Other than the song’s murky inspiration, the single was the first time the band used an outside producer, Mike Hurst. (Up until then, the songs were made with Tony Doogan, within walking distance of the band members’ flats in Glasgow.) Arguably more telling than Murdoch’s defense was Campbell’s departure from the band during the middle of the band’s 2002 North American tour.
By 2002, Belle and Sebastian’s days of limited touring were over as the band crossed the Atlantic for the first time for international touring. The band hit the road big time, as well as writing music for the soundtrack of the movie Storytelling by Todd Solondz, a movie the New York Times called one of the best 1,000 movies ever made. Only a bit of Belle and Sebastian music made the soundtrack, but the creative outpour left enough scraps for the next Belle and Sebastian album, Storytelling (2002), the last recorded for Jeepster. Strangely, it was kind of a make-believe soundtrack to an actual movie.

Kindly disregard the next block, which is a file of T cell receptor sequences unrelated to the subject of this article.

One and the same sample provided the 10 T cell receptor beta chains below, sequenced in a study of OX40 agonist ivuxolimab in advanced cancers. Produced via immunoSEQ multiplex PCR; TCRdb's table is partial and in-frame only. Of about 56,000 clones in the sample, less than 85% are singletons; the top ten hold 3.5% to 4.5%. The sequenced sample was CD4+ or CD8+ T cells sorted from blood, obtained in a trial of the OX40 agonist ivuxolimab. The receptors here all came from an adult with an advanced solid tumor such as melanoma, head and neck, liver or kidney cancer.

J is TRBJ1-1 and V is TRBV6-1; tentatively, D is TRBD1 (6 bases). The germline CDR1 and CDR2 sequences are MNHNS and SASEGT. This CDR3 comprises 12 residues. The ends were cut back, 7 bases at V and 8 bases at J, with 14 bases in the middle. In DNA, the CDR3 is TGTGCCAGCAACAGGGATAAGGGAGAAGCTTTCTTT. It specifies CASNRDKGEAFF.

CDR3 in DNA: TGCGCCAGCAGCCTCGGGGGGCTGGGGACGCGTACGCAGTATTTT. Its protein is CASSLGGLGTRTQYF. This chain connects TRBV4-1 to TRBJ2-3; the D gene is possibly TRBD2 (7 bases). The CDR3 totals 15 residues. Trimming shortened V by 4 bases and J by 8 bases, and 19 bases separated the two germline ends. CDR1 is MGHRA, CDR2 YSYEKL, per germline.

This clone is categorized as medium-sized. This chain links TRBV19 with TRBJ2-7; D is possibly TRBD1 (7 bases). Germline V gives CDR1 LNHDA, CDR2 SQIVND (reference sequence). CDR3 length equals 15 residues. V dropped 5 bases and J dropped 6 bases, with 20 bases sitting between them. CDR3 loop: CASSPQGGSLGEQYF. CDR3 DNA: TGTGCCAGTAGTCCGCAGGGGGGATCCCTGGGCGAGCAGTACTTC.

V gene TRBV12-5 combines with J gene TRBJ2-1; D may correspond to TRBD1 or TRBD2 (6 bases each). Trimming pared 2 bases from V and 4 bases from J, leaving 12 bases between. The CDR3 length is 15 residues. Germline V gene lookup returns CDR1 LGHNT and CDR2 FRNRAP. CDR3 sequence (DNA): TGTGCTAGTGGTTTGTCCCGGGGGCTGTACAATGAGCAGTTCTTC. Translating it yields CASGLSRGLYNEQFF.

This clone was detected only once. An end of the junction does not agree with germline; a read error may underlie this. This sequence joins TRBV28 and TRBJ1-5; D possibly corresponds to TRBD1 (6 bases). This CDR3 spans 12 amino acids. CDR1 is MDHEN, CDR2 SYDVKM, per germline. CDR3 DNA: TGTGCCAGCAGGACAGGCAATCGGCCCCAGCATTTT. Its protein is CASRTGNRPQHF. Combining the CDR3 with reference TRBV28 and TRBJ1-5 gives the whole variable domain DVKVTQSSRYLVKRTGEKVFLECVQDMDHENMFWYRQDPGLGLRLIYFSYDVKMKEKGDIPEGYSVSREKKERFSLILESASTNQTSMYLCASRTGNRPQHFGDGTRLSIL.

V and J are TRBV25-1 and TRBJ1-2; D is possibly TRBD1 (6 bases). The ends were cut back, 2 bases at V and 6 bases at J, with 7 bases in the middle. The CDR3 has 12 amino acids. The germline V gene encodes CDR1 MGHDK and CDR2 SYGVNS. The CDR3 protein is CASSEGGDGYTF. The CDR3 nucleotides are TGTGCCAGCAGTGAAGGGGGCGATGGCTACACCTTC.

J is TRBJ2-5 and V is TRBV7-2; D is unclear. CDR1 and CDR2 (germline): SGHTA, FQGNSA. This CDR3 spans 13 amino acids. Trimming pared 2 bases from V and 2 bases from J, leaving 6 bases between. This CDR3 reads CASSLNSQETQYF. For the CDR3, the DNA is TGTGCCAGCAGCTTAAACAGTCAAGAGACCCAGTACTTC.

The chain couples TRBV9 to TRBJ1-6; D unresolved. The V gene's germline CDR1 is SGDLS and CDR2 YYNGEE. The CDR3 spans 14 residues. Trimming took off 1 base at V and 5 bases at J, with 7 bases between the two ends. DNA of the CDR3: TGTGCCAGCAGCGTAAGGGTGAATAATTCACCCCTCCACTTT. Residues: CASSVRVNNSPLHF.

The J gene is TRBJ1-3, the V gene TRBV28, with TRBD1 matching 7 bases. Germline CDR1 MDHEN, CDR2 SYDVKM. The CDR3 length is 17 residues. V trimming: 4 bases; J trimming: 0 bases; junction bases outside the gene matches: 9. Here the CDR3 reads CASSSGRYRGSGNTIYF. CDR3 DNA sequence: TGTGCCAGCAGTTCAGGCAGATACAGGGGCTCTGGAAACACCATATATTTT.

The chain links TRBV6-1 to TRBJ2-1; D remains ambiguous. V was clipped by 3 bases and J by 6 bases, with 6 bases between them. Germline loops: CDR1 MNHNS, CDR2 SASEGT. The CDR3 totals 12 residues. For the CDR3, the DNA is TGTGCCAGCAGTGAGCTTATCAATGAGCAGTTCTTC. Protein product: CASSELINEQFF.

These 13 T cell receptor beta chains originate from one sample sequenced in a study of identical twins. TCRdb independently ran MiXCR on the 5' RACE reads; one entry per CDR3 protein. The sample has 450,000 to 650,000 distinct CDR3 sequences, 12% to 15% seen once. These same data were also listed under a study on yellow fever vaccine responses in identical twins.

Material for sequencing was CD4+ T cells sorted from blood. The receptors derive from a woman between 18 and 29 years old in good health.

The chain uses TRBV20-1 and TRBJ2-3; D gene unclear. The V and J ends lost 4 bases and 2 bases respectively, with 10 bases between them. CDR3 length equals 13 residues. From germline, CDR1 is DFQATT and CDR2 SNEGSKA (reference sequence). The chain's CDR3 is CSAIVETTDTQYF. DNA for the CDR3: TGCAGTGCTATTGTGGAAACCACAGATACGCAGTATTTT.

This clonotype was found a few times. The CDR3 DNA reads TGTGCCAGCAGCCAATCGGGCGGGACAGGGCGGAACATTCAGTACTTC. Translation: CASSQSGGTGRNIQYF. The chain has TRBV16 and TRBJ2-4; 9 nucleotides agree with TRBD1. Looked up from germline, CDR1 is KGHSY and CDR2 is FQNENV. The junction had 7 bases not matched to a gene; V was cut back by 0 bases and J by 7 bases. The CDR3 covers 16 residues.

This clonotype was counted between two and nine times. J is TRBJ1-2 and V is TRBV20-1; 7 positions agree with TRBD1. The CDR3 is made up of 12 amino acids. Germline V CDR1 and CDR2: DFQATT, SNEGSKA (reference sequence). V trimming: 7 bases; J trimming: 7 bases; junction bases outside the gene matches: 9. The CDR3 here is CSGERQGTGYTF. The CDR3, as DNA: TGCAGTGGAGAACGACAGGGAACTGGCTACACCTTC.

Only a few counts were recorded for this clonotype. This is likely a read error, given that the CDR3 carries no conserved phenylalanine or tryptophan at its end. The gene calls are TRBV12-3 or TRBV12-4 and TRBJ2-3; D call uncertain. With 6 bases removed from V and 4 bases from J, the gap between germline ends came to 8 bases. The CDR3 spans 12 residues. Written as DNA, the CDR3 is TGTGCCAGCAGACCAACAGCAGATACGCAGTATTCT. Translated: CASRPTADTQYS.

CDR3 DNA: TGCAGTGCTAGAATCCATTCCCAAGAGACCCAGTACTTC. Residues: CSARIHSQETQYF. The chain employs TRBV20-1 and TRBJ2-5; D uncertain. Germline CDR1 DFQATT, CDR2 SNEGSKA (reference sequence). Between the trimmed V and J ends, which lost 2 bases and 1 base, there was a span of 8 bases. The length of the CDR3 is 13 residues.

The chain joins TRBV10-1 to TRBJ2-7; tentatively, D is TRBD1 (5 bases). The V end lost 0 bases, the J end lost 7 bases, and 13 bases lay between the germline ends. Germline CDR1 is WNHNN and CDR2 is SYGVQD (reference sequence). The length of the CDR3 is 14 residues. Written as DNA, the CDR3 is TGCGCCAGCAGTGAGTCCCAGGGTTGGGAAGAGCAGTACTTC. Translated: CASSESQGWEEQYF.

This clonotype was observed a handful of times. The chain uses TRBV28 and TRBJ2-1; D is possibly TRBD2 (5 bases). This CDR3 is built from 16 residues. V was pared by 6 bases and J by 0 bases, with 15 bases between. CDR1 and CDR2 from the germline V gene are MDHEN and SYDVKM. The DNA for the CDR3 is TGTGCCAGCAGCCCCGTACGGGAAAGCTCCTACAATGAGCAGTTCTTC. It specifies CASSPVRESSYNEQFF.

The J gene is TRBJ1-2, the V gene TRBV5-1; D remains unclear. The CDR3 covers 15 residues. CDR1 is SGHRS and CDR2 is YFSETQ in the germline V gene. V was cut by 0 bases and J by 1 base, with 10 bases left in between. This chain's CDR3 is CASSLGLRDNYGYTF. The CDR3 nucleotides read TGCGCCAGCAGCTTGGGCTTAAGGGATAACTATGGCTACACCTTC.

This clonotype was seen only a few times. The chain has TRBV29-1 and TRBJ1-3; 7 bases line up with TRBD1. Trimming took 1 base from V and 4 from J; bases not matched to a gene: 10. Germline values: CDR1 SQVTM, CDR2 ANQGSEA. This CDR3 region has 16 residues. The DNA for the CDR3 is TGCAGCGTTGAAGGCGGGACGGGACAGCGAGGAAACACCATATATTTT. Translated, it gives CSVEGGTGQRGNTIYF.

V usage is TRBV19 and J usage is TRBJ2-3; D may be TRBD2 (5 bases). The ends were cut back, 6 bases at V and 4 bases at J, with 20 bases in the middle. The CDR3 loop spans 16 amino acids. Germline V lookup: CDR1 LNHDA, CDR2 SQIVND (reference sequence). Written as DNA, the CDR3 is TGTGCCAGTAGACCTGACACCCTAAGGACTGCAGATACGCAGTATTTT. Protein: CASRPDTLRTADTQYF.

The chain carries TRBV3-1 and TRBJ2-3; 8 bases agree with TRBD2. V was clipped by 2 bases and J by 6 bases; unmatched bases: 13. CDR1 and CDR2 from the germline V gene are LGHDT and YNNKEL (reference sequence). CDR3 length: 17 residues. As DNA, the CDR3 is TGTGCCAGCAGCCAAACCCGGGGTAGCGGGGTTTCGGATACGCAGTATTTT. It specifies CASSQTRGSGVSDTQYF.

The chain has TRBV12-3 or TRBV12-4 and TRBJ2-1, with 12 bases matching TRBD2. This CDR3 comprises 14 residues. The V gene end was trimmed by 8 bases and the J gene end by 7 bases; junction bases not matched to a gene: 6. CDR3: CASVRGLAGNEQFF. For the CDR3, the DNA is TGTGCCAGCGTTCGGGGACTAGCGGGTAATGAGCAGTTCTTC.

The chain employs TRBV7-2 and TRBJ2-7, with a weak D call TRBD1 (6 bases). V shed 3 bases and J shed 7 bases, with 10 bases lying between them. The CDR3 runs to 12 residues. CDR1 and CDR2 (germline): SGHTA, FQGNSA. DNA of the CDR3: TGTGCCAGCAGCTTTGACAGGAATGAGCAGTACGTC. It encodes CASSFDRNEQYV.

That same year, Belle and Sebastian signed to Rough Trade records. As a farewell, Jeepster released Fans Only (2003), a DVD chronicling the band’s career from 1996-2002. The film included video footage, two short films outlining the band’s history, interviews, TV performances, live footage, a discography section with a sample of each track, as well as medley sequences combining films and stills.
Rough Trade introduced the band to another producer with pedigree. Trevor Horn, who had worked with Frankie Goes to Hollywood, Seal and the Pet Shop Boys, and who was a member of the bands Yes, The Buggles and Art of Noise. The fruit of their labor was Dear Catastrophe Waitress (2003), which was lauded for its polished, pop sound. The album was a critical and commercial success, and it was nominated for the 2004 Mercury Music Prize.
Also, the song “Step into my Office Baby”—the first single the band released that was actually taken from an album—was shortlisted for an Ivor Novello Award in the Best Song category, an award from the British Academy of Composers and Songwriters. The tour to support the release saw the band playing shows at Los Angeles and San Francisco’s Greek Theaters, and a hometown show in Glasgow’s Botanic Gardens with more than 10,000 revelers celebrating their native sons’ success.